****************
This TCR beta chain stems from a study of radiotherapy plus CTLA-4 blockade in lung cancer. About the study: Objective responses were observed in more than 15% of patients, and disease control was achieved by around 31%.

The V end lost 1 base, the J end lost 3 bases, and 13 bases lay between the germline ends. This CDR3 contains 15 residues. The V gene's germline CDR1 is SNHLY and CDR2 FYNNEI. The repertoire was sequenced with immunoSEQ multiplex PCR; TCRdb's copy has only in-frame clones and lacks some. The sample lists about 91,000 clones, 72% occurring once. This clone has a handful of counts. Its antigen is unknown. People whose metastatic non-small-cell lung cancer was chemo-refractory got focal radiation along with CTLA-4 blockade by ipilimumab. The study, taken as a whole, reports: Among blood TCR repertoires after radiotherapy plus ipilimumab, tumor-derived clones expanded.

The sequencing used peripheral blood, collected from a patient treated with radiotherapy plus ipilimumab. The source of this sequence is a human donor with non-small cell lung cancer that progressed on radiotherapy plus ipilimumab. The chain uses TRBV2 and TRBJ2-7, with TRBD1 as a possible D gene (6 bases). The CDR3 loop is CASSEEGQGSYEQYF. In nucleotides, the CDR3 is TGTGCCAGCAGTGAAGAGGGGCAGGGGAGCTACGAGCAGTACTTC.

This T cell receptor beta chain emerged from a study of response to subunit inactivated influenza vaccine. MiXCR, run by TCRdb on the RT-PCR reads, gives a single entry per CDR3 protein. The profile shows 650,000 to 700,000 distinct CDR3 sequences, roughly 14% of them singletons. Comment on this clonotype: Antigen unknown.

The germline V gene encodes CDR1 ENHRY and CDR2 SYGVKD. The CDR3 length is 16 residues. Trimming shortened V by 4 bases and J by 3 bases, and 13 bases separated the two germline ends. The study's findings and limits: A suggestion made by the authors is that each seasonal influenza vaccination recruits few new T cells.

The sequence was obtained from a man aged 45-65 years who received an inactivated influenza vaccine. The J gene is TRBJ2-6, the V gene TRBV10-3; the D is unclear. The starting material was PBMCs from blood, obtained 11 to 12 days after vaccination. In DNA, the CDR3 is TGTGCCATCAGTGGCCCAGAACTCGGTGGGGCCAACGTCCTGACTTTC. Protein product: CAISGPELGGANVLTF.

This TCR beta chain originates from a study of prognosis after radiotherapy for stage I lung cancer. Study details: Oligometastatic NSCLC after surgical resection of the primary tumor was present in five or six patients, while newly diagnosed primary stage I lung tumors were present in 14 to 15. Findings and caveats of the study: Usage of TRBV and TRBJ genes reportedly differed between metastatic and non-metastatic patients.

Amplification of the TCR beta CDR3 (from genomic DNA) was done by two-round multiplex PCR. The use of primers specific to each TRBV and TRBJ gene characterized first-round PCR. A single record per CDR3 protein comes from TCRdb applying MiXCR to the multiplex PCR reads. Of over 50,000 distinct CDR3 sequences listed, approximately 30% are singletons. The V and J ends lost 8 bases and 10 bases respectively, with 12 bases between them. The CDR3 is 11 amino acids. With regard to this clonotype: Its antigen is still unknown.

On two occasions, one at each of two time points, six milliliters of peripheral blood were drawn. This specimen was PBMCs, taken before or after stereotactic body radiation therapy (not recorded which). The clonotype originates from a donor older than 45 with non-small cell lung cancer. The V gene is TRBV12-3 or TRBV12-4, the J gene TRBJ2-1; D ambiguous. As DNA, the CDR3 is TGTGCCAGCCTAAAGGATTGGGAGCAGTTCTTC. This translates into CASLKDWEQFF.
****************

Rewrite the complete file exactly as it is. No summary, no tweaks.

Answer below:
This TCR beta chain stems from a study of radiotherapy plus CTLA-4 blockade in lung cancer. About the study: Objective responses were observed in more than 15% of patients, and disease control was achieved by around 31%.

The V end lost 1 base, the J end lost 3 bases, and 13 bases lay between the germline ends. This CDR3 contains 15 residues. The V gene's germline CDR1 is SNHLY and CDR2 FYNNEI. The repertoire was sequenced with immunoSEQ multiplex PCR; TCRdb's copy has only in-frame clones and lacks some. The sample lists about 91,000 clones, 72% occurring once. This clone has a handful of counts. Its antigen is unknown. People whose metastatic non-small-cell lung cancer was chemo-refractory got focal radiation along with CTLA-4 blockade by ipilimumab. The study, taken as a whole, reports: Among blood TCR repertoires after radiotherapy plus ipilimumab, tumor-derived clones expanded.

The sequencing used peripheral blood, collected from a patient treated with radiotherapy plus ipilimumab. The source of this sequence is a human donor with non-small cell lung cancer that progressed on radiotherapy plus ipilimumab. The chain uses TRBV2 and TRBJ2-7, with TRBD1 as a possible D gene (6 bases). The CDR3 loop is CASSEEGQGSYEQYF. In nucleotides, the CDR3 is TGTGCCAGCAGTGAAGAGGGGCAGGGGAGCTACGAGCAGTACTTC.

This T cell receptor beta chain emerged from a study of response to subunit inactivated influenza vaccine. MiXCR, run by TCRdb on the RT-PCR reads, gives a single entry per CDR3 protein. The profile shows 650,000 to 700,000 distinct CDR3 sequences, roughly 14% of them singletons. Comment on this clonotype: Antigen unknown.

The germline V gene encodes CDR1 ENHRY and CDR2 SYGVKD. The CDR3 length is 16 residues. Trimming shortened V by 4 bases and J by 3 bases, and 13 bases separated the two germline ends. The study's findings and limits: A suggestion made by the authors is that each seasonal influenza vaccination recruits few new T cells.

The sequence was obtained from a man aged 45-65 years who received an inactivated influenza vaccine. The J gene is TRBJ2-6, the V gene TRBV10-3; the D is unclear. The starting material was PBMCs from blood, obtained 11 to 12 days after vaccination. In DNA, the CDR3 is TGTGCCATCAGTGGCCCAGAACTCGGTGGGGCCAACGTCCTGACTTTC. Protein product: CAISGPELGGANVLTF.

This TCR beta chain originates from a study of prognosis after radiotherapy for stage I lung cancer. Study details: Oligometastatic NSCLC after surgical resection of the primary tumor was present in five or six patients, while newly diagnosed primary stage I lung tumors were present in 14 to 15. Findings and caveats of the study: Usage of TRBV and TRBJ genes reportedly differed between metastatic and non-metastatic patients.

Amplification of the TCR beta CDR3 (from genomic DNA) was done by two-round multiplex PCR. The use of primers specific to each TRBV and TRBJ gene characterized first-round PCR. A single record per CDR3 protein comes from TCRdb applying MiXCR to the multiplex PCR reads. Of over 50,000 distinct CDR3 sequences listed, approximately 30% are singletons. The V and J ends lost 8 bases and 10 bases respectively, with 12 bases between them. The CDR3 is 11 amino acids. With regard to this clonotype: Its antigen is still unknown.

On two occasions, one at each of two time points, six milliliters of peripheral blood were drawn. This specimen was PBMCs, taken before or after stereotactic body radiation therapy (not recorded which). The clonotype originates from a donor older than 45 with non-small cell lung cancer. The V gene is TRBV12-3 or TRBV12-4, the J gene TRBJ2-1; D ambiguous. As DNA, the CDR3 is TGTGCCAGCCTAAAGGATTGGGAGCAGTTCTTC. This translates into CASLKDWEQFF.